He Loved Opium, Murder and Wordsworth - De Quincey

De Quincey recommended biography be written “con amore” and “con odio.” Love and hate. Frances Wilson delicately flavors her biography of the early-19th-century writer with both condiments but, above all, without censure. Indeed her book finishes with the rousing call to arms “We are all De Quinceyan now.”

De Quincey rendered himself eminently censurable with his masterpiece, “Confessions of an English Opium Eater.” In the years of his prime he was a drug fiend discriminating enough to satisfy Burroughs and Leary. He didn’t really “eat” opium, per se, but took it in the form of laudanum, the narcotic’s commonly ingested liquid form. He had pedophile tendencies — “nympholepsy,” he called it. Dead girls, particularly, fascinated him. The fetish arose, Wilson surmises, from finding himself, at age 6, alone in a sun-drenched bedroom with the corpse of his 9-year-old sister. As the twig was bent, so the tree was (mis)shaped.

De Quincey inherited a fortune and went out of his way, methodically, to waste it. His later decades (despite his toxic “eating” habits, he lived to the age of 74) were a trail of bankruptcy, debt and flitting from lodgings to lodgings. He displayed total moral indifference to his half-dozen children’s being reduced to beggary while he got on with the writing posterity now reveres him for. Who remembers good fathers?

When it came to being a husband and a father, De Quincey was even worse than his fellow addict, and erstwhile friend, Coleridge. But unlike Coleridge, he seems to have felt no real remorse, about this or much else. He saw the drug he celebrated in early life as a doorway into the palace of art. As he grew older and the addiction gripped him, he pictured intoxication as a Piranesi prison: a place of wonderful twisting passages, stairways and towers impossible to escape from.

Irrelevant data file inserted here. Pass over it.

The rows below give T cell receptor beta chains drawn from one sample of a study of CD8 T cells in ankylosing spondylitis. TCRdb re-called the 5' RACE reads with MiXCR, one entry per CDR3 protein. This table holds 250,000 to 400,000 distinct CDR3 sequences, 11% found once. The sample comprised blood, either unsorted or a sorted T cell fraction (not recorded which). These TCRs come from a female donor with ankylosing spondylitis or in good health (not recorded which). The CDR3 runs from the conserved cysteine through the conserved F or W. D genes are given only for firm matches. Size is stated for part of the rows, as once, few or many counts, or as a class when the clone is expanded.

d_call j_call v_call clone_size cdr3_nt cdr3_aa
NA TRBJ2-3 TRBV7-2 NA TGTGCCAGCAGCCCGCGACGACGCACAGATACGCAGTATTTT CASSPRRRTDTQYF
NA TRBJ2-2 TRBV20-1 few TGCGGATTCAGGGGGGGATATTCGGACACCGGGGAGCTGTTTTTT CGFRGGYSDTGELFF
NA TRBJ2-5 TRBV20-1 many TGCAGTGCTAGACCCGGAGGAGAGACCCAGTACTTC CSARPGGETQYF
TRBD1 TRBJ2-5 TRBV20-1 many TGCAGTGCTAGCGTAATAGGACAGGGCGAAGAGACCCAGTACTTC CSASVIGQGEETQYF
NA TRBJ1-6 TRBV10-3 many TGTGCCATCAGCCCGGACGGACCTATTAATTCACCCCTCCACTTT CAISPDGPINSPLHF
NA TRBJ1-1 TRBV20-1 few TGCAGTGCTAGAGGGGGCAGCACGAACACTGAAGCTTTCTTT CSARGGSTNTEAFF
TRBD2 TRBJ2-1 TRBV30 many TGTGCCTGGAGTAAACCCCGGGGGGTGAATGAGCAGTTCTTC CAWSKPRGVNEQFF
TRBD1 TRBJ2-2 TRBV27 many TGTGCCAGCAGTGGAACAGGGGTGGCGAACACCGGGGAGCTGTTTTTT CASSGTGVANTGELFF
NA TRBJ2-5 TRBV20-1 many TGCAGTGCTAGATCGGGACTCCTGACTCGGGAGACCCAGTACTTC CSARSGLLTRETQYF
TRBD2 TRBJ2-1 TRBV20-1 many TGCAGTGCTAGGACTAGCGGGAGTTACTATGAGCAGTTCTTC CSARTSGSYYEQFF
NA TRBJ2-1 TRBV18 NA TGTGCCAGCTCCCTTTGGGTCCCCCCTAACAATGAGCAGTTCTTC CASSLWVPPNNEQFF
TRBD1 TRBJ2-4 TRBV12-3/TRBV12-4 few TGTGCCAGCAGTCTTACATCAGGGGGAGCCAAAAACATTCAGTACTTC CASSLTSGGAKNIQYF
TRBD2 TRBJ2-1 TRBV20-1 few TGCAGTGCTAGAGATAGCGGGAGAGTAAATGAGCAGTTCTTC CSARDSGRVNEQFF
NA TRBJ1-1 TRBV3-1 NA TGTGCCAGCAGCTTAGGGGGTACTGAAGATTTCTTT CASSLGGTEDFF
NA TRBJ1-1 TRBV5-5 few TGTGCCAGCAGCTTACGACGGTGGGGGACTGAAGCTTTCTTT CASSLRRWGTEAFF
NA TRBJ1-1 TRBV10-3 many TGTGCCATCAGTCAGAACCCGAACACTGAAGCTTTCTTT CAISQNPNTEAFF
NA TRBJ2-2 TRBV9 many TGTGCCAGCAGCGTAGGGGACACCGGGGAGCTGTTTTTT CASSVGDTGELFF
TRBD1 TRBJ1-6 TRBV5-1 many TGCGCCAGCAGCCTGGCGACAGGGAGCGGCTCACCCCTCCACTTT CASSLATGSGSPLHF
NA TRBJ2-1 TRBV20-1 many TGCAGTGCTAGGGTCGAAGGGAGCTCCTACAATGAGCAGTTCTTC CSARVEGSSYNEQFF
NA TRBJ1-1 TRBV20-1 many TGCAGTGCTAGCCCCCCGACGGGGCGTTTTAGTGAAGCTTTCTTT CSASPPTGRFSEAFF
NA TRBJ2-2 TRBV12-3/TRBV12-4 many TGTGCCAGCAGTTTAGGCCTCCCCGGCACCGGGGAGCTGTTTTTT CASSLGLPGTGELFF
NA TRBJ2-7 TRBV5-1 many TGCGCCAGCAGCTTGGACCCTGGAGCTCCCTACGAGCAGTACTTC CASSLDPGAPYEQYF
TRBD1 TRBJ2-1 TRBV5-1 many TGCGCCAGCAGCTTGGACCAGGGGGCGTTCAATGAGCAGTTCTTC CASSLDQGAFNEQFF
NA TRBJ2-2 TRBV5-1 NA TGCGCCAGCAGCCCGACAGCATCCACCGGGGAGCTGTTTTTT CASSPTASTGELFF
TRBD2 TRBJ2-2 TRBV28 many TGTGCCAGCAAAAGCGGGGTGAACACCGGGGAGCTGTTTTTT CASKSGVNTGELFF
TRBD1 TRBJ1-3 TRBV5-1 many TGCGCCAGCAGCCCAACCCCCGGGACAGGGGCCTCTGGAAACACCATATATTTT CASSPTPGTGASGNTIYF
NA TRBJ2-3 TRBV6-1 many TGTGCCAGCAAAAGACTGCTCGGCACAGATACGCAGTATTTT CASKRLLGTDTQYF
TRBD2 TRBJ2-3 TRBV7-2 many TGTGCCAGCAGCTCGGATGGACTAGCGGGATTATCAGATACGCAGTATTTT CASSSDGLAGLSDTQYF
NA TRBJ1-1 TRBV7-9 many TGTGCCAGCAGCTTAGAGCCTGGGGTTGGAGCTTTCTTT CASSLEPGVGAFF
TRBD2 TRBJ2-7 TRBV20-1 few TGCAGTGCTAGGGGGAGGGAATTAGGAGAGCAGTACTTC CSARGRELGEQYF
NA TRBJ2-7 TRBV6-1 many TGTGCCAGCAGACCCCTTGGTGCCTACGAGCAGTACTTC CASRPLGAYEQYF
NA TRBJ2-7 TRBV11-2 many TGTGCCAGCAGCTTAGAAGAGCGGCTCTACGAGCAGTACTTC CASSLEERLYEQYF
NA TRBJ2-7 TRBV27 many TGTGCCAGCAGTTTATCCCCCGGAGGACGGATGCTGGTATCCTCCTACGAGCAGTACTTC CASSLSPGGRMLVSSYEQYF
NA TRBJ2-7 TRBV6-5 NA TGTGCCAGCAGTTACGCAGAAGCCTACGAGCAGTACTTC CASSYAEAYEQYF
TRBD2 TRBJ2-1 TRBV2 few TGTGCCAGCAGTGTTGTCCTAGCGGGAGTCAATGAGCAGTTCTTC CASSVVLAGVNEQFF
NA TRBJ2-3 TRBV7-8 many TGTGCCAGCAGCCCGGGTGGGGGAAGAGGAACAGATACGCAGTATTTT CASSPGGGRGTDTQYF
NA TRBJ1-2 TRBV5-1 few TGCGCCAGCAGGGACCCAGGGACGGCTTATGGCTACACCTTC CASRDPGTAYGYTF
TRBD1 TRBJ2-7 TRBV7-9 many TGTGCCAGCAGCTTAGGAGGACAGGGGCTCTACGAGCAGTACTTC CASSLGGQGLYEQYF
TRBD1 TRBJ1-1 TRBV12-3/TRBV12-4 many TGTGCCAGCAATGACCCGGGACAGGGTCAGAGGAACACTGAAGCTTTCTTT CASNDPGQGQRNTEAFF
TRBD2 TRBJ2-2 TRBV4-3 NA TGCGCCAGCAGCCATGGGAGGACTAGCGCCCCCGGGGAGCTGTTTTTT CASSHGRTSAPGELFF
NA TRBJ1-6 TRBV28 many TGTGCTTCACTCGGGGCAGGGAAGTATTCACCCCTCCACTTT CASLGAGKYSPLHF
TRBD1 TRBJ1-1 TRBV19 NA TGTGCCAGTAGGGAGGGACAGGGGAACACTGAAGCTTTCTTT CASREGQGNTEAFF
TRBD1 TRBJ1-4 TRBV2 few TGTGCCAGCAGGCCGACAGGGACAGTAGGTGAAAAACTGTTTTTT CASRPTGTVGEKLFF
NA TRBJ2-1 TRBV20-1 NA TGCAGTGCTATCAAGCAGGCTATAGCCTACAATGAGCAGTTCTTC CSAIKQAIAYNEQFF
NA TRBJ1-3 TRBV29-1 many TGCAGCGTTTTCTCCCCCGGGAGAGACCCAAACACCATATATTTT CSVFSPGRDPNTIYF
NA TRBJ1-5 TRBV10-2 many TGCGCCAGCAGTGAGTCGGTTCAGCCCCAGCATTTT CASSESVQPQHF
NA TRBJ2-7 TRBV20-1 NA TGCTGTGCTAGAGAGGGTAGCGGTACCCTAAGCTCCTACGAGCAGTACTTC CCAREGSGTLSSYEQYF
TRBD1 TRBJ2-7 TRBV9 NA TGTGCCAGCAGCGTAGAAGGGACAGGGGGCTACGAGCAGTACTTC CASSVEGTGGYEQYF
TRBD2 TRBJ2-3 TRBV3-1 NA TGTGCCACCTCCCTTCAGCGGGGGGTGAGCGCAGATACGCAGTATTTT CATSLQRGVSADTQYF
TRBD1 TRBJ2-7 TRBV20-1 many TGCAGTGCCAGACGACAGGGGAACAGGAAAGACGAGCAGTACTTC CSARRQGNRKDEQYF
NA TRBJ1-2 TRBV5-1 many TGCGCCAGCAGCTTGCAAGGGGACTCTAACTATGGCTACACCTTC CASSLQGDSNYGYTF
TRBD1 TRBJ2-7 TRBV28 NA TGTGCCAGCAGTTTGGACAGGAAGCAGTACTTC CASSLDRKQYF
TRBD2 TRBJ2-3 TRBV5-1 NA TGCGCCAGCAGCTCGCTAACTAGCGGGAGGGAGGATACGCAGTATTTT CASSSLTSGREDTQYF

In his most formative teenage years, vividly narrated in “Confessions,” young De Quincey bounced peripatetically between Oxford University and London’s seething Oxford Street, the northern margin of bohemian Soho. At age 17, he sparked an intense friendship with a 15-year-old street walker, Ann. When she disappeared, her ghost haunted him. He would, all his life, look into the faces of women he did not know in search of his lost nymph.

At Oxford, De Quincey disdained the final oral exams because they were not, as advertised, conducted in ancient Greek. The “hoary” university, he determined, was beneath him. “I owe thee nothing!” he dismissively informed it. This was one of many willful turns in De Quincey’s life. He had been born the son of a linen merchant enriched in the early Industrial Revolution. Thomas senior died early, leaving the care of the family to a terrifyingly evangelical mother with whom Thomas junior was, for all his life, on bad terms. It was his mother who added the absurd “De” to the family surname. He despised her for doing it but kept it. England was engaged in a never-ending war with France. It pleased him to vex the “swinish multitude” (a favorite quotation of De Quincey’s, from Burke) with that Gallic prefix.

De Quincey first took opium to relieve a toothache. It provoked a change of life and those infamous rhapsodies in “Confessions,” e.g.: “I took it — and in an hour, oh! Heavens! What a revulsion! What an upheaving, from its lowest depths, of the inner spirit! What an apocalypse of the world within me!”

His first literary worship was of the “marvelous boy” — the phrase is from Wordsworth’s poem “Resolution and Independence” — Thomas Chatterton, the forger of antique poetry, who “ate” a lethal dose of arsenic and opium at 17, rather than face adulthood and obloquy.

It was in his later teens that De Quincey discovered his God: Wordsworth. Human nature, he believed, had changed with the publication of “Lyrical Ballads” in 1798. He wrote Wordsworth an unsolicited letter — his “first masterpiece,” Wilson calls it. It would take another four years, however, in response to a frigidly cordial reply from the great man, for him to bring himself to travel to the Lake District and have his Damascene moment.

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